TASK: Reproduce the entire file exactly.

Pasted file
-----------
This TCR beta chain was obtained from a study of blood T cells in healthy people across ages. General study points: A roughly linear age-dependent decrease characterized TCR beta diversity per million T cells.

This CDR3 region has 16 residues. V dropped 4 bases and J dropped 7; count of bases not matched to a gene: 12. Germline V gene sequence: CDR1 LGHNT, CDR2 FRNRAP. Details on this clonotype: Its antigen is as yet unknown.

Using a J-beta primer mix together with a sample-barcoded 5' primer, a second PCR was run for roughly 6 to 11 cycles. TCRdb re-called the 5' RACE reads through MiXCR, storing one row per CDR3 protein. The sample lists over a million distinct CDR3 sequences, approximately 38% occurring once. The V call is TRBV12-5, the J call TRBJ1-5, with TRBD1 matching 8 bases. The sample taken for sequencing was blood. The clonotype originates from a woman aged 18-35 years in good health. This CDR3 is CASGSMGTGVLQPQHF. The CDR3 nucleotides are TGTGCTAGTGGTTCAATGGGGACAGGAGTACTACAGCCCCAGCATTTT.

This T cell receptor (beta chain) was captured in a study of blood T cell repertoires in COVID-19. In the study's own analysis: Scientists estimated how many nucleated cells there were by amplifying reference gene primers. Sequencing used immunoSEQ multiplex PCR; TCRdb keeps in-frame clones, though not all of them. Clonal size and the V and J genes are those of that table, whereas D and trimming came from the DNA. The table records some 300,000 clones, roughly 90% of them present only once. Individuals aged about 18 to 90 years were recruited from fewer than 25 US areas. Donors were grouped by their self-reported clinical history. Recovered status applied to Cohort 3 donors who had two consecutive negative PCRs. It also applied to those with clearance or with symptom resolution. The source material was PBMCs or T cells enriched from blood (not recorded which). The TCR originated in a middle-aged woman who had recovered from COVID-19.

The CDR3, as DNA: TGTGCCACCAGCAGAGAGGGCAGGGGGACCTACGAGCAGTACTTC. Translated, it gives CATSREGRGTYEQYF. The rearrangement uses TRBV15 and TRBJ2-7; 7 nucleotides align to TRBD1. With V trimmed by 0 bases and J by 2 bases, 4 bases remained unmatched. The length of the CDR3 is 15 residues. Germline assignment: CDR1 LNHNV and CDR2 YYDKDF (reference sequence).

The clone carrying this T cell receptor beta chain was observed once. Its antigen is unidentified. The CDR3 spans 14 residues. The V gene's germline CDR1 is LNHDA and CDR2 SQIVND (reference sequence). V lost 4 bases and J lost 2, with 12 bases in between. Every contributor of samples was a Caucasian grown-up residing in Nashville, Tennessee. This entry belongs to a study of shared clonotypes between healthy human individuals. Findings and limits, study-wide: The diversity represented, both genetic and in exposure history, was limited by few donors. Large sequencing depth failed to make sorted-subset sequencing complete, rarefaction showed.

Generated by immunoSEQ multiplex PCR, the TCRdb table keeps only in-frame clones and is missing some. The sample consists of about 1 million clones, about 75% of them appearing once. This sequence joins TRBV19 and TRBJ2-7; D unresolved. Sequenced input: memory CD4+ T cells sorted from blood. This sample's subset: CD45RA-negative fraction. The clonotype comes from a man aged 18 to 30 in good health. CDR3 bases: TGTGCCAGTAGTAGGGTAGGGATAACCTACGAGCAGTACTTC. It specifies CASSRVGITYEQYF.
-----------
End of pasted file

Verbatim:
This TCR beta chain was obtained from a study of blood T cells in healthy people across ages. General study points: A roughly linear age-dependent decrease characterized TCR beta diversity per million T cells.

This CDR3 region has 16 residues. V dropped 4 bases and J dropped 7; count of bases not matched to a gene: 12. Germline V gene sequence: CDR1 LGHNT, CDR2 FRNRAP. Details on this clonotype: Its antigen is as yet unknown.

Using a J-beta primer mix together with a sample-barcoded 5' primer, a second PCR was run for roughly 6 to 11 cycles. TCRdb re-called the 5' RACE reads through MiXCR, storing one row per CDR3 protein. The sample lists over a million distinct CDR3 sequences, approximately 38% occurring once. The V call is TRBV12-5, the J call TRBJ1-5, with TRBD1 matching 8 bases. The sample taken for sequencing was blood. The clonotype originates from a woman aged 18-35 years in good health. This CDR3 is CASGSMGTGVLQPQHF. The CDR3 nucleotides are TGTGCTAGTGGTTCAATGGGGACAGGAGTACTACAGCCCCAGCATTTT.

This T cell receptor (beta chain) was captured in a study of blood T cell repertoires in COVID-19. In the study's own analysis: Scientists estimated how many nucleated cells there were by amplifying reference gene primers. Sequencing used immunoSEQ multiplex PCR; TCRdb keeps in-frame clones, though not all of them. Clonal size and the V and J genes are those of that table, whereas D and trimming came from the DNA. The table records some 300,000 clones, roughly 90% of them present only once. Individuals aged about 18 to 90 years were recruited from fewer than 25 US areas. Donors were grouped by their self-reported clinical history. Recovered status applied to Cohort 3 donors who had two consecutive negative PCRs. It also applied to those with clearance or with symptom resolution. The source material was PBMCs or T cells enriched from blood (not recorded which). The TCR originated in a middle-aged woman who had recovered from COVID-19.

The CDR3, as DNA: TGTGCCACCAGCAGAGAGGGCAGGGGGACCTACGAGCAGTACTTC. Translated, it gives CATSREGRGTYEQYF. The rearrangement uses TRBV15 and TRBJ2-7; 7 nucleotides align to TRBD1. With V trimmed by 0 bases and J by 2 bases, 4 bases remained unmatched. The length of the CDR3 is 15 residues. Germline assignment: CDR1 LNHNV and CDR2 YYDKDF (reference sequence).

The clone carrying this T cell receptor beta chain was observed once. Its antigen is unidentified. The CDR3 spans 14 residues. The V gene's germline CDR1 is LNHDA and CDR2 SQIVND (reference sequence). V lost 4 bases and J lost 2, with 12 bases in between. Every contributor of samples was a Caucasian grown-up residing in Nashville, Tennessee. This entry belongs to a study of shared clonotypes between healthy human individuals. Findings and limits, study-wide: The diversity represented, both genetic and in exposure history, was limited by few donors. Large sequencing depth failed to make sorted-subset sequencing complete, rarefaction showed.

Generated by immunoSEQ multiplex PCR, the TCRdb table keeps only in-frame clones and is missing some. The sample consists of about 1 million clones, about 75% of them appearing once. This sequence joins TRBV19 and TRBJ2-7; D unresolved. Sequenced input: memory CD4+ T cells sorted from blood. This sample's subset: CD45RA-negative fraction. The clonotype comes from a man aged 18 to 30 in good health. CDR3 bases: TGTGCCAGTAGTAGGGTAGGGATAACCTACGAGCAGTACTTC. It specifies CASSRVGITYEQYF.